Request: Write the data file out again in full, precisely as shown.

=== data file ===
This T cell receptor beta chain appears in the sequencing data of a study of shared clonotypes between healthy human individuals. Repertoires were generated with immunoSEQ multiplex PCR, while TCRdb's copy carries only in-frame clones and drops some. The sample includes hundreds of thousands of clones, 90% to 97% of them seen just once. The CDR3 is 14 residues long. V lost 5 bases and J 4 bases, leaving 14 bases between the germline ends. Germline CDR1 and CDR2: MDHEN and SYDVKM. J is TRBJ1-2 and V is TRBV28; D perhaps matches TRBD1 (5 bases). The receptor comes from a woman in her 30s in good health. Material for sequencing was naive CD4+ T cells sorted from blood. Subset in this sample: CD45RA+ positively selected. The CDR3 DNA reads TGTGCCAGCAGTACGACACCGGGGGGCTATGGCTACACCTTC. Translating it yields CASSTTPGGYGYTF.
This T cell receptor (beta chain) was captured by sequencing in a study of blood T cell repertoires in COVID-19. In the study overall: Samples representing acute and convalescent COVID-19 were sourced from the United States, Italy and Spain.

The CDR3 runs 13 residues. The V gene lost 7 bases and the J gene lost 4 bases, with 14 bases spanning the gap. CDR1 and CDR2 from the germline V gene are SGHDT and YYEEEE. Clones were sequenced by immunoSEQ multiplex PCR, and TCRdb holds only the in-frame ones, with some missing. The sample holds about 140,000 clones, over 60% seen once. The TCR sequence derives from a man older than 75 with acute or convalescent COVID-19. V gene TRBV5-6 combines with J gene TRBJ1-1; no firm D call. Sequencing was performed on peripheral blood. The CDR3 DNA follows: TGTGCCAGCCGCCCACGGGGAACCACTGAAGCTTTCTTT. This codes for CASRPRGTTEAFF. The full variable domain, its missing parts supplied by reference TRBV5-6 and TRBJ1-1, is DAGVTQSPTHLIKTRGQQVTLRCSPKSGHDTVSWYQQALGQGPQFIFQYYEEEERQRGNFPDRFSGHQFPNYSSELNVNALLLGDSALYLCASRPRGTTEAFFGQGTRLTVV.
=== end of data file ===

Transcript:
This T cell receptor beta chain appears in the sequencing data of a study of shared clonotypes between healthy human individuals. Repertoires were generated with immunoSEQ multiplex PCR, while TCRdb's copy carries only in-frame clones and drops some. The sample includes hundreds of thousands of clones, 90% to 97% of them seen just once. The CDR3 is 14 residues long. V lost 5 bases and J 4 bases, leaving 14 bases between the germline ends. Germline CDR1 and CDR2: MDHEN and SYDVKM. J is TRBJ1-2 and V is TRBV28; D perhaps matches TRBD1 (5 bases). The receptor comes from a woman in her 30s in good health. Material for sequencing was naive CD4+ T cells sorted from blood. Subset in this sample: CD45RA+ positively selected. The CDR3 DNA reads TGTGCCAGCAGTACGACACCGGGGGGCTATGGCTACACCTTC. Translating it yields CASSTTPGGYGYTF.
This T cell receptor (beta chain) was captured by sequencing in a study of blood T cell repertoires in COVID-19. In the study overall: Samples representing acute and convalescent COVID-19 were sourced from the United States, Italy and Spain.

The CDR3 runs 13 residues. The V gene lost 7 bases and the J gene lost 4 bases, with 14 bases spanning the gap. CDR1 and CDR2 from the germline V gene are SGHDT and YYEEEE. Clones were sequenced by immunoSEQ multiplex PCR, and TCRdb holds only the in-frame ones, with some missing. The sample holds about 140,000 clones, over 60% seen once. The TCR sequence derives from a man older than 75 with acute or convalescent COVID-19. V gene TRBV5-6 combines with J gene TRBJ1-1; no firm D call. Sequencing was performed on peripheral blood. The CDR3 DNA follows: TGTGCCAGCCGCCCACGGGGAACCACTGAAGCTTTCTTT. This codes for CASRPRGTTEAFF. The full variable domain, its missing parts supplied by reference TRBV5-6 and TRBJ1-1, is DAGVTQSPTHLIKTRGQQVTLRCSPKSGHDTVSWYQQALGQGPQFIFQYYEEEERQRGNFPDRFSGHQFPNYSSELNVNALLLGDSALYLCASRPRGTTEAFFGQGTRLTVV.